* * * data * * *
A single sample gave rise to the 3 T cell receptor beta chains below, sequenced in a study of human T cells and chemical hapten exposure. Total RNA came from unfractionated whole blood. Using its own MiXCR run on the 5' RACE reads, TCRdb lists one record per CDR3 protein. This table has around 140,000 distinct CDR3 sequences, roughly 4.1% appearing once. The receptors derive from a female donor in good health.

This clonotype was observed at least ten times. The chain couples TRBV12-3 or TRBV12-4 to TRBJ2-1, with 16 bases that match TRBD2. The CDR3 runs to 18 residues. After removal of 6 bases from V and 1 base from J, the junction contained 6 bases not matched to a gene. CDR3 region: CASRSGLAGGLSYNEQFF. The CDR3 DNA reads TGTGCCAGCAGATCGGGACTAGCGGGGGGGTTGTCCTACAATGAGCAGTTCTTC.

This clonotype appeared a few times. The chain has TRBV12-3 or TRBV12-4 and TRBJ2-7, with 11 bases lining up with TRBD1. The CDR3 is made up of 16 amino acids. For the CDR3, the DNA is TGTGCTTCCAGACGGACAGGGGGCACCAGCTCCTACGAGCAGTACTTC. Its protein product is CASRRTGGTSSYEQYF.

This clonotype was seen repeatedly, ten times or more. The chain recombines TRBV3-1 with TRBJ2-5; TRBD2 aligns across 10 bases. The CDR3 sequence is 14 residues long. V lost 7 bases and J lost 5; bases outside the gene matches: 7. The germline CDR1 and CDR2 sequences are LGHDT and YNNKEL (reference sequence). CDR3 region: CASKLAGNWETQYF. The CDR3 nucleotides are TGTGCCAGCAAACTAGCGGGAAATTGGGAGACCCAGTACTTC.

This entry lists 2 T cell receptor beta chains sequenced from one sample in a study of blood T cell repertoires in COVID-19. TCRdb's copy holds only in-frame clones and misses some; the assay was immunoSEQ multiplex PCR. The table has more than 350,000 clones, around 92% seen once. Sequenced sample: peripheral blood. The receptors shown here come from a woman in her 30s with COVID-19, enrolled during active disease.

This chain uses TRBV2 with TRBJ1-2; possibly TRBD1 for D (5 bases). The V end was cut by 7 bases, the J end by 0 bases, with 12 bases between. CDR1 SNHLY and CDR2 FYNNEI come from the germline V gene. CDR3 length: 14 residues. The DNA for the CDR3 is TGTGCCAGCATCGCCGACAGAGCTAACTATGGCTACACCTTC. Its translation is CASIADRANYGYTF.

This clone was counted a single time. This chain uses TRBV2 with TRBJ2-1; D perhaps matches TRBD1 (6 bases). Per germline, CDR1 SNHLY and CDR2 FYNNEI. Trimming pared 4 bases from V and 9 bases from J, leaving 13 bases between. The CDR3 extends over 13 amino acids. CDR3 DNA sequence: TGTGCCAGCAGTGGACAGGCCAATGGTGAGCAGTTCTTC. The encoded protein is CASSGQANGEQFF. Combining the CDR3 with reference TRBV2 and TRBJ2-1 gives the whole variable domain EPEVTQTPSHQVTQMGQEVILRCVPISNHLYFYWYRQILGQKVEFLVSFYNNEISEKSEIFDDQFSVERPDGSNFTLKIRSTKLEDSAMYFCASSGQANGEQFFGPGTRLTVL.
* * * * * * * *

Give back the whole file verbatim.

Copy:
A single sample gave rise to the 3 T cell receptor beta chains below, sequenced in a study of human T cells and chemical hapten exposure. Total RNA came from unfractionated whole blood. Using its own MiXCR run on the 5' RACE reads, TCRdb lists one record per CDR3 protein. This table has around 140,000 distinct CDR3 sequences, roughly 4.1% appearing once. The receptors derive from a female donor in good health.

This clonotype was observed at least ten times. The chain couples TRBV12-3 or TRBV12-4 to TRBJ2-1, with 16 bases that match TRBD2. The CDR3 runs to 18 residues. After removal of 6 bases from V and 1 base from J, the junction contained 6 bases not matched to a gene. CDR3 region: CASRSGLAGGLSYNEQFF. The CDR3 DNA reads TGTGCCAGCAGATCGGGACTAGCGGGGGGGTTGTCCTACAATGAGCAGTTCTTC.

This clonotype appeared a few times. The chain has TRBV12-3 or TRBV12-4 and TRBJ2-7, with 11 bases lining up with TRBD1. The CDR3 is made up of 16 amino acids. For the CDR3, the DNA is TGTGCTTCCAGACGGACAGGGGGCACCAGCTCCTACGAGCAGTACTTC. Its protein product is CASRRTGGTSSYEQYF.

This clonotype was seen repeatedly, ten times or more. The chain recombines TRBV3-1 with TRBJ2-5; TRBD2 aligns across 10 bases. The CDR3 sequence is 14 residues long. V lost 7 bases and J lost 5; bases outside the gene matches: 7. The germline CDR1 and CDR2 sequences are LGHDT and YNNKEL (reference sequence). CDR3 region: CASKLAGNWETQYF. The CDR3 nucleotides are TGTGCCAGCAAACTAGCGGGAAATTGGGAGACCCAGTACTTC.

This entry lists 2 T cell receptor beta chains sequenced from one sample in a study of blood T cell repertoires in COVID-19. TCRdb's copy holds only in-frame clones and misses some; the assay was immunoSEQ multiplex PCR. The table has more than 350,000 clones, around 92% seen once. Sequenced sample: peripheral blood. The receptors shown here come from a woman in her 30s with COVID-19, enrolled during active disease.

This chain uses TRBV2 with TRBJ1-2; possibly TRBD1 for D (5 bases). The V end was cut by 7 bases, the J end by 0 bases, with 12 bases between. CDR1 SNHLY and CDR2 FYNNEI come from the germline V gene. CDR3 length: 14 residues. The DNA for the CDR3 is TGTGCCAGCATCGCCGACAGAGCTAACTATGGCTACACCTTC. Its translation is CASIADRANYGYTF.

This clone was counted a single time. This chain uses TRBV2 with TRBJ2-1; D perhaps matches TRBD1 (6 bases). Per germline, CDR1 SNHLY and CDR2 FYNNEI. Trimming pared 4 bases from V and 9 bases from J, leaving 13 bases between. The CDR3 extends over 13 amino acids. CDR3 DNA sequence: TGTGCCAGCAGTGGACAGGCCAATGGTGAGCAGTTCTTC. The encoded protein is CASSGQANGEQFF. Combining the CDR3 with reference TRBV2 and TRBJ2-1 gives the whole variable domain EPEVTQTPSHQVTQMGQEVILRCVPISNHLYFYWYRQILGQKVEFLVSFYNNEISEKSEIFDDQFSVERPDGSNFTLKIRSTKLEDSAMYFCASSGQANGEQFFGPGTRLTVL.